Proverbs 21:10 “The soul of the wicked desireth evil: his neighbor findeth no favor in his eyes.” The root of evil is shown to be in the soul. What a tragedy that the noblest part of man is so perverted from its original design as to delight in sin. This is why a total conversion is necessary before one can fulfill the purpose for his existence. Indwelling sin is also the reason for man’s innate selfishness, which causes even his neighbor to find no favor with him when the neighbor’s need conflicts with his own selfishness. God’s requirement is that we love our neighbor as ourselves, (Mark 12:31). If our neighbor does not find favor in our eyes, then we have not measured up to the law of love, and so we are sinners in God’s sight.

Proverbs 21:11 “When the scorner is punished, the simple is made wise: and when the wise is instructed, he receiveth knowledge.” (Prov. 19:25). Simple minded people are emboldened to do evil when they see others getting away with it, and so immediate, appropriate punishment must be meted out to evil doing. It has long been given as an objection against capital punishment that it does not deter crime, but no law deters crime if it is not enforced, and even delaying the execution for months and years takes away the fear of it. Immediate punishment does deter crime, though this is not the primary reason for it. It is: (1) For justice’s sake: life must go for life, (Lev. 24:17-21). (2) To cleanse the land of blood-guiltiness, (Num. 35:30-34). (3) To deter others, (Deut. 22:21-24; 24:7)(note final phrase in each verse). Wise men receive instruction, but fools must be restrained by fear. Hence immediate punishment for evil is necessary.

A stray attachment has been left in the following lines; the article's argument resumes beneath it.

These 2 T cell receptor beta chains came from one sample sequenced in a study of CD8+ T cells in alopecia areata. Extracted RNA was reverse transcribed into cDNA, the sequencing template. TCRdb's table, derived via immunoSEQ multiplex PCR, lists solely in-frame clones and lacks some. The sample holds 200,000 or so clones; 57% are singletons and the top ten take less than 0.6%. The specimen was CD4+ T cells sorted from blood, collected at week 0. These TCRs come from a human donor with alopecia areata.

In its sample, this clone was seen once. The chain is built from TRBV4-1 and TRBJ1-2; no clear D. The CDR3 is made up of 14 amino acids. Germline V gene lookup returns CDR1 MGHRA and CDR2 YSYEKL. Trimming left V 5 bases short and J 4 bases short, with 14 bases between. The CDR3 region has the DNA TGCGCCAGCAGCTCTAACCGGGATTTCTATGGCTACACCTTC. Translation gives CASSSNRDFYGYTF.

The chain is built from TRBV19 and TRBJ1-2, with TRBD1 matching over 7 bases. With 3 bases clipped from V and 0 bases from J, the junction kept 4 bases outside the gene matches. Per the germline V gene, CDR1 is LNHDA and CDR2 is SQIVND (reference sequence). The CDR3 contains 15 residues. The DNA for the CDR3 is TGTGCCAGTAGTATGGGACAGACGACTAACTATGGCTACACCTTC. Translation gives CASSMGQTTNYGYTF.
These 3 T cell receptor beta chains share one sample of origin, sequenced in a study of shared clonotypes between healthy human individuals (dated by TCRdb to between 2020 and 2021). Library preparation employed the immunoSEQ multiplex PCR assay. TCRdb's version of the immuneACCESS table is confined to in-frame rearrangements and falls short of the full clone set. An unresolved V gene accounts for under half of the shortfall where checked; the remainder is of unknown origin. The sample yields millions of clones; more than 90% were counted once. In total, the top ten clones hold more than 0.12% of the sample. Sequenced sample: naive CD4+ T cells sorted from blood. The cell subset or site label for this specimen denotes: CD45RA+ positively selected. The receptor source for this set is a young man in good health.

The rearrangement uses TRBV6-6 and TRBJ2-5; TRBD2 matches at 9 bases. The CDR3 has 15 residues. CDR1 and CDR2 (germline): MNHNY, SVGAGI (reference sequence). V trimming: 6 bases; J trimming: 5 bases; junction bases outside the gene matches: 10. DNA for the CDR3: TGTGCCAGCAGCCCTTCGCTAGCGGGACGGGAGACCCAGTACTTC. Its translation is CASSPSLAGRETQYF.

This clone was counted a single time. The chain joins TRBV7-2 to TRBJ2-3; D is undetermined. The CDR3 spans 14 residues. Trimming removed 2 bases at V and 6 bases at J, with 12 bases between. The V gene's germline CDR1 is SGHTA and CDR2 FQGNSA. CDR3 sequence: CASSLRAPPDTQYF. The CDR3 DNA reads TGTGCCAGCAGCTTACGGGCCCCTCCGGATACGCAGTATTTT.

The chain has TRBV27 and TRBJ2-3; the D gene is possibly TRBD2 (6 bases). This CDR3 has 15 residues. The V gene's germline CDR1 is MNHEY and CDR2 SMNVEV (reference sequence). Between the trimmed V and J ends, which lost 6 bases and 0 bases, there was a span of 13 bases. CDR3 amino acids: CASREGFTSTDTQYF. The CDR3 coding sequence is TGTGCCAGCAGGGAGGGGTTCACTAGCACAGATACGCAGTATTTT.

Proverbs 21:12 “The righteous man wisely considereth the house of the wicked: but God overthroweth the wicked for their wickedness.” The house of the wicked, though it may appear flourishing, is not secure, for God will eventually overthrow it, and so the righteous man does well to wisely consider that riches, honor and fame matter little if one’s house is to be destroyed because it is wicked. Though God suffers long with evil, He must sooner or later deal with it in judgment. Sin must be punished.

Proverbs 21:13 “Whoso stoppeth his ears at the cry of the poor, he also shall cry himself, but shall not be heard.” (James 2:12-13). Here is retribution in kind. He who shows no mercy, shall be shown no mercy. Jesus taught a parable to illustrate this, (Matthew 18:23-35). No one is saved by practicing the “golden rule,” but the rewards of the saved and the punishment of the unsaved are modified by practicing it. Concern for the poor is to be a characteristic of the saved, (1 John 3:16-19). Jesus’ teaching is that what you wish to be done to you, you are to do to others, (Luke 6:31). This is the “Golden Rule.”